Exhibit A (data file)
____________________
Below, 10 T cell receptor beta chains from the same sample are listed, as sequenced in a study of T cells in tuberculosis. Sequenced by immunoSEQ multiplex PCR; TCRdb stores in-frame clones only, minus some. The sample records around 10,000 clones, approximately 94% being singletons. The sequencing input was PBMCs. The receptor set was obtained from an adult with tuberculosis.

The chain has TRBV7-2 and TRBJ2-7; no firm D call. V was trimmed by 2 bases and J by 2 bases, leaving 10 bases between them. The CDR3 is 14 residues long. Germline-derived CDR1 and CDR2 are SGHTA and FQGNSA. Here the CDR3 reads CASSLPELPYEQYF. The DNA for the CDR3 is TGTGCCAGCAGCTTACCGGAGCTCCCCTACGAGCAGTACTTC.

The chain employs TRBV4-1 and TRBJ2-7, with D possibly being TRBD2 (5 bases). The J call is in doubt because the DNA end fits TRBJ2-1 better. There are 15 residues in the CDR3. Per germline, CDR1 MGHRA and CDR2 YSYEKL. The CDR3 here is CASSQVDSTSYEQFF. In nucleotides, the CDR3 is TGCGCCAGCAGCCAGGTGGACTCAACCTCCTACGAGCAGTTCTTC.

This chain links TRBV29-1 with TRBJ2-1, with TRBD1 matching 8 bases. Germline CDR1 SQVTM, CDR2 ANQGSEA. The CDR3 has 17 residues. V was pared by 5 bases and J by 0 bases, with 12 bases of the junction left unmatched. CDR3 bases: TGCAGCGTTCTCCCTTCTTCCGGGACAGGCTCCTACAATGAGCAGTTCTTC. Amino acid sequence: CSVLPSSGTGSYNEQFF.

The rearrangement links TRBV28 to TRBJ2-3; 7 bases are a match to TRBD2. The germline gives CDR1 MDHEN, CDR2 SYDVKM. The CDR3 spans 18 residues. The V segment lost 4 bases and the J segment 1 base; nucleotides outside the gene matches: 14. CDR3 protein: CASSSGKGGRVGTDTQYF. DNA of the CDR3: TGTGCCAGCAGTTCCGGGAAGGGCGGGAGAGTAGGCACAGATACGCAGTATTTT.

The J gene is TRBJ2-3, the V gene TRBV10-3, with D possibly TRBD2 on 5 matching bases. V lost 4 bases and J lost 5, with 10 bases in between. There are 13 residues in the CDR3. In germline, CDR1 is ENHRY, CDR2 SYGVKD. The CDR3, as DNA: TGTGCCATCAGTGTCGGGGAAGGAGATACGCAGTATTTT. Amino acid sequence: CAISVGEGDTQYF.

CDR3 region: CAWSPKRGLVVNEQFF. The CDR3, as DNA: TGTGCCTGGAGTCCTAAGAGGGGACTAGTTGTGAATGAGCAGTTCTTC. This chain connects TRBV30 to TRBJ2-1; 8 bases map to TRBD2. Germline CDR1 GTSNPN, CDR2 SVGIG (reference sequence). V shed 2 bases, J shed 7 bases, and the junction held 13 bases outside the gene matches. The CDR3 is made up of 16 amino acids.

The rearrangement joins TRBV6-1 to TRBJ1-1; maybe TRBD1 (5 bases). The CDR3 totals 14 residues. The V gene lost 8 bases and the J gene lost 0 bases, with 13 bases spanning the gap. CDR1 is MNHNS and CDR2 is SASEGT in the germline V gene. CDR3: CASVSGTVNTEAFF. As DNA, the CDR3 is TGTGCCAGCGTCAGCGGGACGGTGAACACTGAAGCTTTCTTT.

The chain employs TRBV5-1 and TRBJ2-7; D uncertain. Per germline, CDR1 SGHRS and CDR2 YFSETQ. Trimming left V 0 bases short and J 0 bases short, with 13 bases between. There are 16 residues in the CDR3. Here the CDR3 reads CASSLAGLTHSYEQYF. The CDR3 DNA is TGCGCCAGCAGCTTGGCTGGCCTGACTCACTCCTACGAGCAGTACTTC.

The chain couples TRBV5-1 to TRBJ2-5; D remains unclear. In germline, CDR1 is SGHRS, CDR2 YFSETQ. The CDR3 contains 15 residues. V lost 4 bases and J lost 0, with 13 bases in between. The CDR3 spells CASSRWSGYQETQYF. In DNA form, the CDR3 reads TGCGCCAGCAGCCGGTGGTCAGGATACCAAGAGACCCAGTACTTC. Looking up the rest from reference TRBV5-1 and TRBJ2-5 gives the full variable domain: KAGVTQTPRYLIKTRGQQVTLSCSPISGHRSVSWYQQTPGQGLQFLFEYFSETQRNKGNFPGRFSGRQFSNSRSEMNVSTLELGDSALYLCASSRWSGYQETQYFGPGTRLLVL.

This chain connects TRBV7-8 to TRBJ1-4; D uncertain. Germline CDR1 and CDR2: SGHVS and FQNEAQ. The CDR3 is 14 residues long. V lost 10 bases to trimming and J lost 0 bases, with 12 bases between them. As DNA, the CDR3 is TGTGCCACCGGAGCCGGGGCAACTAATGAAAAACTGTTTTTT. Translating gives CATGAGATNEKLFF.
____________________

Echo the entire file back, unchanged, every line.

Below, 10 T cell receptor beta chains from the same sample are listed, as sequenced in a study of T cells in tuberculosis. Sequenced by immunoSEQ multiplex PCR; TCRdb stores in-frame clones only, minus some. The sample records around 10,000 clones, approximately 94% being singletons. The sequencing input was PBMCs. The receptor set was obtained from an adult with tuberculosis.

The chain has TRBV7-2 and TRBJ2-7; no firm D call. V was trimmed by 2 bases and J by 2 bases, leaving 10 bases between them. The CDR3 is 14 residues long. Germline-derived CDR1 and CDR2 are SGHTA and FQGNSA. Here the CDR3 reads CASSLPELPYEQYF. The DNA for the CDR3 is TGTGCCAGCAGCTTACCGGAGCTCCCCTACGAGCAGTACTTC.

The chain employs TRBV4-1 and TRBJ2-7, with D possibly being TRBD2 (5 bases). The J call is in doubt because the DNA end fits TRBJ2-1 better. There are 15 residues in the CDR3. Per germline, CDR1 MGHRA and CDR2 YSYEKL. The CDR3 here is CASSQVDSTSYEQFF. In nucleotides, the CDR3 is TGCGCCAGCAGCCAGGTGGACTCAACCTCCTACGAGCAGTTCTTC.

This chain links TRBV29-1 with TRBJ2-1, with TRBD1 matching 8 bases. Germline CDR1 SQVTM, CDR2 ANQGSEA. The CDR3 has 17 residues. V was pared by 5 bases and J by 0 bases, with 12 bases of the junction left unmatched. CDR3 bases: TGCAGCGTTCTCCCTTCTTCCGGGACAGGCTCCTACAATGAGCAGTTCTTC. Amino acid sequence: CSVLPSSGTGSYNEQFF.

The rearrangement links TRBV28 to TRBJ2-3; 7 bases are a match to TRBD2. The germline gives CDR1 MDHEN, CDR2 SYDVKM. The CDR3 spans 18 residues. The V segment lost 4 bases and the J segment 1 base; nucleotides outside the gene matches: 14. CDR3 protein: CASSSGKGGRVGTDTQYF. DNA of the CDR3: TGTGCCAGCAGTTCCGGGAAGGGCGGGAGAGTAGGCACAGATACGCAGTATTTT.

The J gene is TRBJ2-3, the V gene TRBV10-3, with D possibly TRBD2 on 5 matching bases. V lost 4 bases and J lost 5, with 10 bases in between. There are 13 residues in the CDR3. In germline, CDR1 is ENHRY, CDR2 SYGVKD. The CDR3, as DNA: TGTGCCATCAGTGTCGGGGAAGGAGATACGCAGTATTTT. Amino acid sequence: CAISVGEGDTQYF.

CDR3 region: CAWSPKRGLVVNEQFF. The CDR3, as DNA: TGTGCCTGGAGTCCTAAGAGGGGACTAGTTGTGAATGAGCAGTTCTTC. This chain connects TRBV30 to TRBJ2-1; 8 bases map to TRBD2. Germline CDR1 GTSNPN, CDR2 SVGIG (reference sequence). V shed 2 bases, J shed 7 bases, and the junction held 13 bases outside the gene matches. The CDR3 is made up of 16 amino acids.

The rearrangement joins TRBV6-1 to TRBJ1-1; maybe TRBD1 (5 bases). The CDR3 totals 14 residues. The V gene lost 8 bases and the J gene lost 0 bases, with 13 bases spanning the gap. CDR1 is MNHNS and CDR2 is SASEGT in the germline V gene. CDR3: CASVSGTVNTEAFF. As DNA, the CDR3 is TGTGCCAGCGTCAGCGGGACGGTGAACACTGAAGCTTTCTTT.

The chain employs TRBV5-1 and TRBJ2-7; D uncertain. Per germline, CDR1 SGHRS and CDR2 YFSETQ. Trimming left V 0 bases short and J 0 bases short, with 13 bases between. There are 16 residues in the CDR3. Here the CDR3 reads CASSLAGLTHSYEQYF. The CDR3 DNA is TGCGCCAGCAGCTTGGCTGGCCTGACTCACTCCTACGAGCAGTACTTC.

The chain couples TRBV5-1 to TRBJ2-5; D remains unclear. In germline, CDR1 is SGHRS, CDR2 YFSETQ. The CDR3 contains 15 residues. V lost 4 bases and J lost 0, with 13 bases in between. The CDR3 spells CASSRWSGYQETQYF. In DNA form, the CDR3 reads TGCGCCAGCAGCCGGTGGTCAGGATACCAAGAGACCCAGTACTTC. Looking up the rest from reference TRBV5-1 and TRBJ2-5 gives the full variable domain: KAGVTQTPRYLIKTRGQQVTLSCSPISGHRSVSWYQQTPGQGLQFLFEYFSETQRNKGNFPGRFSGRQFSNSRSEMNVSTLELGDSALYLCASSRWSGYQETQYFGPGTRLLVL.

This chain connects TRBV7-8 to TRBJ1-4; D uncertain. Germline CDR1 and CDR2: SGHVS and FQNEAQ. The CDR3 is 14 residues long. V lost 10 bases to trimming and J lost 0 bases, with 12 bases between them. As DNA, the CDR3 is TGTGCCACCGGAGCCGGGGCAACTAATGAAAAACTGTTTTTT. Translating gives CATGAGATNEKLFF.